PARIS (AFP) - Morocco's King Mohammed VI said Wednesday his bank account with HSBC's Swiss banking arm, alleged to have helped ultra-rich clients dodge taxes, was opened with "strict respect" for his country's tax laws.
The King was among hundreds of clients whose names cropped up when stolen files were released claiming the London-based bank helped clients in more than 200 countries evade taxes on accounts containing US$119 billion (S$161 billion).
"The sum of money held by His Majesty the King in the HSBC account targeted by your article was transferred there in total transparency with the formal and prior agreement of the exchange office, as required by Moroccan law," the King wrote in a letter to Le Monde newspaper.
"The opening of this account was thus carried out with strict respect for fiscal laws."
On Feb 10, the French daily reported that Mohammed VI had opened a joint account at the bank with his private secretary Mounir Majidi, while it is "illegal, in principal, for Moroccans residing in Morocco to hold a foreign bank account".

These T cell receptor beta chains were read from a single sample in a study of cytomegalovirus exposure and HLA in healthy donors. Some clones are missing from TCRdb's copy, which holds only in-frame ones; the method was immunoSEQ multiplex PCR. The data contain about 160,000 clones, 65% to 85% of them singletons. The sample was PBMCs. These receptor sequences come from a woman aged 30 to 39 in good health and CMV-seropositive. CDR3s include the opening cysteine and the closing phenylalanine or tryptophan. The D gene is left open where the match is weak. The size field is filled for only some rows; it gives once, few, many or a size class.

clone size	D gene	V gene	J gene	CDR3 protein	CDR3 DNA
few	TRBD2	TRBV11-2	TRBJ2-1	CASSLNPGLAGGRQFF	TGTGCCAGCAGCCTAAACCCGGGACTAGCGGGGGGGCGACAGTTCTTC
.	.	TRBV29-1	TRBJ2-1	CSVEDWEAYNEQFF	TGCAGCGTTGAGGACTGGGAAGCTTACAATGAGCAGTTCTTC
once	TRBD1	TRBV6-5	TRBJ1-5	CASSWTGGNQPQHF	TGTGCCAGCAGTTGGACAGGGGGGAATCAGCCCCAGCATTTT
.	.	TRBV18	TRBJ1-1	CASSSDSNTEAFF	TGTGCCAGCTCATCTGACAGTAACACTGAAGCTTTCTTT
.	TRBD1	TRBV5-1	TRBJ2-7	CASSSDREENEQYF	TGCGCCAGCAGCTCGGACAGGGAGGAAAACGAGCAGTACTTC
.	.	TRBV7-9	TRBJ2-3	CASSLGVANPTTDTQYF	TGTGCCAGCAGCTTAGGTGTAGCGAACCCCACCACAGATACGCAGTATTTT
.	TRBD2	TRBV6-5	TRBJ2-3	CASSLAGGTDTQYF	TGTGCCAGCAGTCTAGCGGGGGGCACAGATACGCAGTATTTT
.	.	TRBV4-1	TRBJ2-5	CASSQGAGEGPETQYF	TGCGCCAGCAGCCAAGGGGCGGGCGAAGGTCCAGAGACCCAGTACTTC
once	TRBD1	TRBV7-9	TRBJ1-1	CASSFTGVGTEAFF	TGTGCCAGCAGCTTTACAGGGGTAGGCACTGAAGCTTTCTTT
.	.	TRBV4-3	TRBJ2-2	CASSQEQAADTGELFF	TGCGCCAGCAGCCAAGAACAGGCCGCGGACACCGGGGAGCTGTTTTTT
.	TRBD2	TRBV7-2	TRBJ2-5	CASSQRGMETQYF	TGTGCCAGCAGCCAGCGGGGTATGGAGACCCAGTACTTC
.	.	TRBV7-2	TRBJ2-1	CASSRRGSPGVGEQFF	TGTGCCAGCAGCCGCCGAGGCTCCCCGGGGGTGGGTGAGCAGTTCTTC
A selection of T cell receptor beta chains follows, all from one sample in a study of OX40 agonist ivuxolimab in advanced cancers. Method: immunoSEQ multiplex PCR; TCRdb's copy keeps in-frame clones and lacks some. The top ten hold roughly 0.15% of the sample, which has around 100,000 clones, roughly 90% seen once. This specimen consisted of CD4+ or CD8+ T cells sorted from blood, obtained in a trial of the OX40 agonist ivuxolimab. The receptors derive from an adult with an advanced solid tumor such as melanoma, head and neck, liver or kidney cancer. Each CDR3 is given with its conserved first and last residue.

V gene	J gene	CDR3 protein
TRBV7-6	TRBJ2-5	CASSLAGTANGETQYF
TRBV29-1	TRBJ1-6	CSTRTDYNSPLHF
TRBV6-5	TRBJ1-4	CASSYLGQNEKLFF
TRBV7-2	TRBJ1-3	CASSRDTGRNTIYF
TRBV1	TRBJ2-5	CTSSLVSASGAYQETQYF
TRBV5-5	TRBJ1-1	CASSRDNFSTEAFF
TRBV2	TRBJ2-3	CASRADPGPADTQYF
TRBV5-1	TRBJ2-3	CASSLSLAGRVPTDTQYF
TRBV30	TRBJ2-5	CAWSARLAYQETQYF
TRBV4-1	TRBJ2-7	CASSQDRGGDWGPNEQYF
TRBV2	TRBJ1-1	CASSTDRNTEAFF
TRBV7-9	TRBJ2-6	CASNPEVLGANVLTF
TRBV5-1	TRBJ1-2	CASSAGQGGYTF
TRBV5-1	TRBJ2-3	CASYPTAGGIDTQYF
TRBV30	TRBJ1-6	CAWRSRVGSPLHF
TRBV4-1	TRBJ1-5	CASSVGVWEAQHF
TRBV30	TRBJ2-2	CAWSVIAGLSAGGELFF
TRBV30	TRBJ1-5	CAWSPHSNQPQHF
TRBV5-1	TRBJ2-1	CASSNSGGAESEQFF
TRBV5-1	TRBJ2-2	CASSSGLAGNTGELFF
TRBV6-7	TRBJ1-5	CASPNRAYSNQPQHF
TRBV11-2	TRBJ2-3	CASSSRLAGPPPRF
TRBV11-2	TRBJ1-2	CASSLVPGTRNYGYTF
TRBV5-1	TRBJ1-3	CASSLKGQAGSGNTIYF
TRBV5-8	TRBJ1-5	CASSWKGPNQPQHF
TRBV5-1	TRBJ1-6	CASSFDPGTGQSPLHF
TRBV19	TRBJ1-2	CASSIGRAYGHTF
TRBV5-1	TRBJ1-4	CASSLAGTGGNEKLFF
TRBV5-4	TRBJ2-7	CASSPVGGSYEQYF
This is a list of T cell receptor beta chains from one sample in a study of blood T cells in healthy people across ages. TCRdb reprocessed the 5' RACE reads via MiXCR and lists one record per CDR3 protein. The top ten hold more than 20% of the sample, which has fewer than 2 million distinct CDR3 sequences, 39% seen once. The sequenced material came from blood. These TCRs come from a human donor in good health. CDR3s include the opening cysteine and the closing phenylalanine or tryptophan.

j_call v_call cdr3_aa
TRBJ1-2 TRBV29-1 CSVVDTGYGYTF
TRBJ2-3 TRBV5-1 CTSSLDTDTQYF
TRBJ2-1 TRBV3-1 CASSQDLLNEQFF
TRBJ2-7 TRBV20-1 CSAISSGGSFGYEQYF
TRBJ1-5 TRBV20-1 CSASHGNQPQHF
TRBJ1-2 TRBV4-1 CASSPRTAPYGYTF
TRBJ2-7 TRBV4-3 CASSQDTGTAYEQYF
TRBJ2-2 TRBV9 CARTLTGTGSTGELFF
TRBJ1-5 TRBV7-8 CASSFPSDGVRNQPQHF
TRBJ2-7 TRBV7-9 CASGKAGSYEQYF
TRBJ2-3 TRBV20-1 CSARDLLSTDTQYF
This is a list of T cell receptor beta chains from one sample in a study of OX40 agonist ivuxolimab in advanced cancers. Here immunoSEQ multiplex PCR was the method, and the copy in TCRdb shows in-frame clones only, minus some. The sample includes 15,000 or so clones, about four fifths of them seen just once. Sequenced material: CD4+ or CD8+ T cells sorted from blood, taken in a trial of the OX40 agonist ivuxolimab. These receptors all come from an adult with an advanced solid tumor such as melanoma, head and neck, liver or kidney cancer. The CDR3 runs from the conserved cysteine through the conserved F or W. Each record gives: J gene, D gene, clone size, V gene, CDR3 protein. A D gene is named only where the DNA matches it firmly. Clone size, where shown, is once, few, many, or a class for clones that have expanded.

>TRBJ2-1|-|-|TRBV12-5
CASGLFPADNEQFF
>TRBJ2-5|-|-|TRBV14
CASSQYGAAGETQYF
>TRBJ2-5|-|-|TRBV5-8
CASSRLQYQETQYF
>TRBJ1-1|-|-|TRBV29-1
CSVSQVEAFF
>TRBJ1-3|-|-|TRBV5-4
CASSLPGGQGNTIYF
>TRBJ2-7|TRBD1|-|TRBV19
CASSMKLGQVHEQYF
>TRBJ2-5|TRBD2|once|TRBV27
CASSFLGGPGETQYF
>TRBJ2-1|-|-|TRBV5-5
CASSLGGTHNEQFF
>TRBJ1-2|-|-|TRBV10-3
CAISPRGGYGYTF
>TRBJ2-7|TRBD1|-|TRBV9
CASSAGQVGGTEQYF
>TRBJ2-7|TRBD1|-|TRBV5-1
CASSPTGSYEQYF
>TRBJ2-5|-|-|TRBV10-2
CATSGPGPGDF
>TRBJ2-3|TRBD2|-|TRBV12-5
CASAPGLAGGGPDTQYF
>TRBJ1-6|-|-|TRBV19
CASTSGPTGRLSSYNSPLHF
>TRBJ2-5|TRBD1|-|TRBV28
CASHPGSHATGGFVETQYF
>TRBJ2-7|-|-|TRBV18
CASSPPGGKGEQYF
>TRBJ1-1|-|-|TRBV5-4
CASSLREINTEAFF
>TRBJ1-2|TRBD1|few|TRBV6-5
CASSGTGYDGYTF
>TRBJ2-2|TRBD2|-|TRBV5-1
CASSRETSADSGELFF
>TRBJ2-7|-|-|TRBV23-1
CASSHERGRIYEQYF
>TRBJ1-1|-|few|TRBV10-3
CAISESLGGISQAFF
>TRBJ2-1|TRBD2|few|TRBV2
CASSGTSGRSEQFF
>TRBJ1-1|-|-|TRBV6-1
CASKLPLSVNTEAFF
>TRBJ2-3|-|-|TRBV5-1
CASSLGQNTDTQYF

Le Monde played a leading role in revealing how HSBC's Swiss private banking arm helped clients hide millions of dollars.
The French paper, which obtained files leaked by a whistleblower, said Mohammed VI held up to €7.9 million (S$12.2 million) in the bank account between 2006 and 2007, the period covered by the secret files.
The documents showed that HSBC opened Swiss accounts for international criminals, businessmen, politicians and celebrities, however their inclusion does not necessarily imply wrongdoing.
In his letter, the King said that as he was "in no way a fiscal resident of France, it is hard to understand under what conditions he is included among the 'elites of French tax evasion'", referring to the newspaper's headline.
Swiss authorities on Wednesday raided the HSBC offices as part of a money laundering investigation triggered by the leaks.